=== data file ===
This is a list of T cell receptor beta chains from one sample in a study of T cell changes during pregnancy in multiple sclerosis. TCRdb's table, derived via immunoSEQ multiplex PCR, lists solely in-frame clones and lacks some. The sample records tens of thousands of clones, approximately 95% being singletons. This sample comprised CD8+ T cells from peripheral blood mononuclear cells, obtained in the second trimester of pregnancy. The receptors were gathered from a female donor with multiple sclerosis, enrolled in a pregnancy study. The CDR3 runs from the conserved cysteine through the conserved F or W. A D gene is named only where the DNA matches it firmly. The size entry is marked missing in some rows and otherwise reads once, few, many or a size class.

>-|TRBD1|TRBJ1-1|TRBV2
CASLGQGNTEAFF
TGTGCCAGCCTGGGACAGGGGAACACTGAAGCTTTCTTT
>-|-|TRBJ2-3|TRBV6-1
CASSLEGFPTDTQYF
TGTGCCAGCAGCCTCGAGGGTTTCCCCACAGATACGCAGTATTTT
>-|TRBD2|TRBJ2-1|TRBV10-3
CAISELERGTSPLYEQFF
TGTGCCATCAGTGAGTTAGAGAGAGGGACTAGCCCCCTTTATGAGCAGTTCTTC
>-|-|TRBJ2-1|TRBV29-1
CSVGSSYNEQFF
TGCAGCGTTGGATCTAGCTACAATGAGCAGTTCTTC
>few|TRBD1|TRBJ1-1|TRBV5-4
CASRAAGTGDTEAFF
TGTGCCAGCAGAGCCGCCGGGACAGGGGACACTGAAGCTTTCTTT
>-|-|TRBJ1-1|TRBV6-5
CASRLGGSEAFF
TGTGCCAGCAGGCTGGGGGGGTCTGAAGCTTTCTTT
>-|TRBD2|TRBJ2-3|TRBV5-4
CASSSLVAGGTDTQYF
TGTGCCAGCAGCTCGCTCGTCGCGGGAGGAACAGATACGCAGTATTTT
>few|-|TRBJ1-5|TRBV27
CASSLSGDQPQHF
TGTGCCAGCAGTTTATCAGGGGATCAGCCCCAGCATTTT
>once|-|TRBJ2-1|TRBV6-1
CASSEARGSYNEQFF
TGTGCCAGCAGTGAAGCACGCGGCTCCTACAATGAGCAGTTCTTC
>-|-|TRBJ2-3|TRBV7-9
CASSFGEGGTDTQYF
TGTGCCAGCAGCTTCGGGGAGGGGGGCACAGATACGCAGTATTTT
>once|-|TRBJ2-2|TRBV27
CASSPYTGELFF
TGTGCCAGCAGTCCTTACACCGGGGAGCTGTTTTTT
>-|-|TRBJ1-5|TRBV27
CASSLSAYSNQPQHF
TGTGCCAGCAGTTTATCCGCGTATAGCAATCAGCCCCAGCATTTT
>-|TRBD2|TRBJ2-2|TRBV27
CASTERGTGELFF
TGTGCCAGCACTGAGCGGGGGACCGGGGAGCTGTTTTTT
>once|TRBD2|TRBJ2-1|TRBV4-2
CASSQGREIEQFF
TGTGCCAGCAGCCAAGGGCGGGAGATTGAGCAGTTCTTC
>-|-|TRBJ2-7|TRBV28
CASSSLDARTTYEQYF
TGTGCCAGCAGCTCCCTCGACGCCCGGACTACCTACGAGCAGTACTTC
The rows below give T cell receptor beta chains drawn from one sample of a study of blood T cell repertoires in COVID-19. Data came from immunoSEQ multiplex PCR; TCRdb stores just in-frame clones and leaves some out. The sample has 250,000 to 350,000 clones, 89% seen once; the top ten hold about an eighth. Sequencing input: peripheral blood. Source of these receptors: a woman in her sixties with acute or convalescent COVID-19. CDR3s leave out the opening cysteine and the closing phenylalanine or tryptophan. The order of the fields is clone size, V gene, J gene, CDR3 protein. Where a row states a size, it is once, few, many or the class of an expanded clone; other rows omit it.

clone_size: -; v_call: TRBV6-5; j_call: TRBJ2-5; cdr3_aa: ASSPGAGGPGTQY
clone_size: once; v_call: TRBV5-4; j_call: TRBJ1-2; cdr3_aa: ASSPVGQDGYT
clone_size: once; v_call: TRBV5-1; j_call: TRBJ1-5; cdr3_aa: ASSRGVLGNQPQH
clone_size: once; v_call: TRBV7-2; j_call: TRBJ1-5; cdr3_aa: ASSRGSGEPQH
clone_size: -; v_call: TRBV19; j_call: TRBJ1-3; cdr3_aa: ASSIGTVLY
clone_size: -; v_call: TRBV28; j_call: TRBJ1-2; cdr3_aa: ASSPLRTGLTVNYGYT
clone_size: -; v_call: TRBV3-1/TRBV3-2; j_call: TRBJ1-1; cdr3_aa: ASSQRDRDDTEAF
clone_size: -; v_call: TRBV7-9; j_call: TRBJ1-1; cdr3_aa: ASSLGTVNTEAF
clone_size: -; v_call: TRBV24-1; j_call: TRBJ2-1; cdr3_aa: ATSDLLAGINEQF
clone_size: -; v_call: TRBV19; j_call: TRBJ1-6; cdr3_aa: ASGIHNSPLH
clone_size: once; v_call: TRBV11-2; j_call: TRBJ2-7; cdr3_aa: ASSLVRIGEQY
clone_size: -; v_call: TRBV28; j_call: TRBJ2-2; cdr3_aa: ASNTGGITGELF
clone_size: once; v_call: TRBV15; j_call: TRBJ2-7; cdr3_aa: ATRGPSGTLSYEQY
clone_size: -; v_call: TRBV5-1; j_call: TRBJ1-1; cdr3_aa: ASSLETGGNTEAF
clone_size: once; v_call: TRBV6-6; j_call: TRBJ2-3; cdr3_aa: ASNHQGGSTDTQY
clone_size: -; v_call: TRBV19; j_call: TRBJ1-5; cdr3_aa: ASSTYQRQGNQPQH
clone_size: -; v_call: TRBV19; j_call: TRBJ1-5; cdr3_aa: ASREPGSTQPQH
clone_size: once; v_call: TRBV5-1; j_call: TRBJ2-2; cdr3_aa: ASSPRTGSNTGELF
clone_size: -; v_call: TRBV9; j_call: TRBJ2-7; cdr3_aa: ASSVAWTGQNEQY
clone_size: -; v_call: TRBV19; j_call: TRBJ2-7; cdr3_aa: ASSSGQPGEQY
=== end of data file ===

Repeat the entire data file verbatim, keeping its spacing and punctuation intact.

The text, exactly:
This is a list of T cell receptor beta chains from one sample in a study of T cell changes during pregnancy in multiple sclerosis. TCRdb's table, derived via immunoSEQ multiplex PCR, lists solely in-frame clones and lacks some. The sample records tens of thousands of clones, approximately 95% being singletons. This sample comprised CD8+ T cells from peripheral blood mononuclear cells, obtained in the second trimester of pregnancy. The receptors were gathered from a female donor with multiple sclerosis, enrolled in a pregnancy study. The CDR3 runs from the conserved cysteine through the conserved F or W. A D gene is named only where the DNA matches it firmly. The size entry is marked missing in some rows and otherwise reads once, few, many or a size class.

>-|TRBD1|TRBJ1-1|TRBV2
CASLGQGNTEAFF
TGTGCCAGCCTGGGACAGGGGAACACTGAAGCTTTCTTT
>-|-|TRBJ2-3|TRBV6-1
CASSLEGFPTDTQYF
TGTGCCAGCAGCCTCGAGGGTTTCCCCACAGATACGCAGTATTTT
>-|TRBD2|TRBJ2-1|TRBV10-3
CAISELERGTSPLYEQFF
TGTGCCATCAGTGAGTTAGAGAGAGGGACTAGCCCCCTTTATGAGCAGTTCTTC
>-|-|TRBJ2-1|TRBV29-1
CSVGSSYNEQFF
TGCAGCGTTGGATCTAGCTACAATGAGCAGTTCTTC
>few|TRBD1|TRBJ1-1|TRBV5-4
CASRAAGTGDTEAFF
TGTGCCAGCAGAGCCGCCGGGACAGGGGACACTGAAGCTTTCTTT
>-|-|TRBJ1-1|TRBV6-5
CASRLGGSEAFF
TGTGCCAGCAGGCTGGGGGGGTCTGAAGCTTTCTTT
>-|TRBD2|TRBJ2-3|TRBV5-4
CASSSLVAGGTDTQYF
TGTGCCAGCAGCTCGCTCGTCGCGGGAGGAACAGATACGCAGTATTTT
>few|-|TRBJ1-5|TRBV27
CASSLSGDQPQHF
TGTGCCAGCAGTTTATCAGGGGATCAGCCCCAGCATTTT
>once|-|TRBJ2-1|TRBV6-1
CASSEARGSYNEQFF
TGTGCCAGCAGTGAAGCACGCGGCTCCTACAATGAGCAGTTCTTC
>-|-|TRBJ2-3|TRBV7-9
CASSFGEGGTDTQYF
TGTGCCAGCAGCTTCGGGGAGGGGGGCACAGATACGCAGTATTTT
>once|-|TRBJ2-2|TRBV27
CASSPYTGELFF
TGTGCCAGCAGTCCTTACACCGGGGAGCTGTTTTTT
>-|-|TRBJ1-5|TRBV27
CASSLSAYSNQPQHF
TGTGCCAGCAGTTTATCCGCGTATAGCAATCAGCCCCAGCATTTT
>-|TRBD2|TRBJ2-2|TRBV27
CASTERGTGELFF
TGTGCCAGCACTGAGCGGGGGACCGGGGAGCTGTTTTTT
>once|TRBD2|TRBJ2-1|TRBV4-2
CASSQGREIEQFF
TGTGCCAGCAGCCAAGGGCGGGAGATTGAGCAGTTCTTC
>-|-|TRBJ2-7|TRBV28
CASSSLDARTTYEQYF
TGTGCCAGCAGCTCCCTCGACGCCCGGACTACCTACGAGCAGTACTTC
The rows below give T cell receptor beta chains drawn from one sample of a study of blood T cell repertoires in COVID-19. Data came from immunoSEQ multiplex PCR; TCRdb stores just in-frame clones and leaves some out. The sample has 250,000 to 350,000 clones, 89% seen once; the top ten hold about an eighth. Sequencing input: peripheral blood. Source of these receptors: a woman in her sixties with acute or convalescent COVID-19. CDR3s leave out the opening cysteine and the closing phenylalanine or tryptophan. The order of the fields is clone size, V gene, J gene, CDR3 protein. Where a row states a size, it is once, few, many or the class of an expanded clone; other rows omit it.

clone_size: -; v_call: TRBV6-5; j_call: TRBJ2-5; cdr3_aa: ASSPGAGGPGTQY
clone_size: once; v_call: TRBV5-4; j_call: TRBJ1-2; cdr3_aa: ASSPVGQDGYT
clone_size: once; v_call: TRBV5-1; j_call: TRBJ1-5; cdr3_aa: ASSRGVLGNQPQH
clone_size: once; v_call: TRBV7-2; j_call: TRBJ1-5; cdr3_aa: ASSRGSGEPQH
clone_size: -; v_call: TRBV19; j_call: TRBJ1-3; cdr3_aa: ASSIGTVLY
clone_size: -; v_call: TRBV28; j_call: TRBJ1-2; cdr3_aa: ASSPLRTGLTVNYGYT
clone_size: -; v_call: TRBV3-1/TRBV3-2; j_call: TRBJ1-1; cdr3_aa: ASSQRDRDDTEAF
clone_size: -; v_call: TRBV7-9; j_call: TRBJ1-1; cdr3_aa: ASSLGTVNTEAF
clone_size: -; v_call: TRBV24-1; j_call: TRBJ2-1; cdr3_aa: ATSDLLAGINEQF
clone_size: -; v_call: TRBV19; j_call: TRBJ1-6; cdr3_aa: ASGIHNSPLH
clone_size: once; v_call: TRBV11-2; j_call: TRBJ2-7; cdr3_aa: ASSLVRIGEQY
clone_size: -; v_call: TRBV28; j_call: TRBJ2-2; cdr3_aa: ASNTGGITGELF
clone_size: once; v_call: TRBV15; j_call: TRBJ2-7; cdr3_aa: ATRGPSGTLSYEQY
clone_size: -; v_call: TRBV5-1; j_call: TRBJ1-1; cdr3_aa: ASSLETGGNTEAF
clone_size: once; v_call: TRBV6-6; j_call: TRBJ2-3; cdr3_aa: ASNHQGGSTDTQY
clone_size: -; v_call: TRBV19; j_call: TRBJ1-5; cdr3_aa: ASSTYQRQGNQPQH
clone_size: -; v_call: TRBV19; j_call: TRBJ1-5; cdr3_aa: ASREPGSTQPQH
clone_size: once; v_call: TRBV5-1; j_call: TRBJ2-2; cdr3_aa: ASSPRTGSNTGELF
clone_size: -; v_call: TRBV9; j_call: TRBJ2-7; cdr3_aa: ASSVAWTGQNEQY
clone_size: -; v_call: TRBV19; j_call: TRBJ2-7; cdr3_aa: ASSSGQPGEQY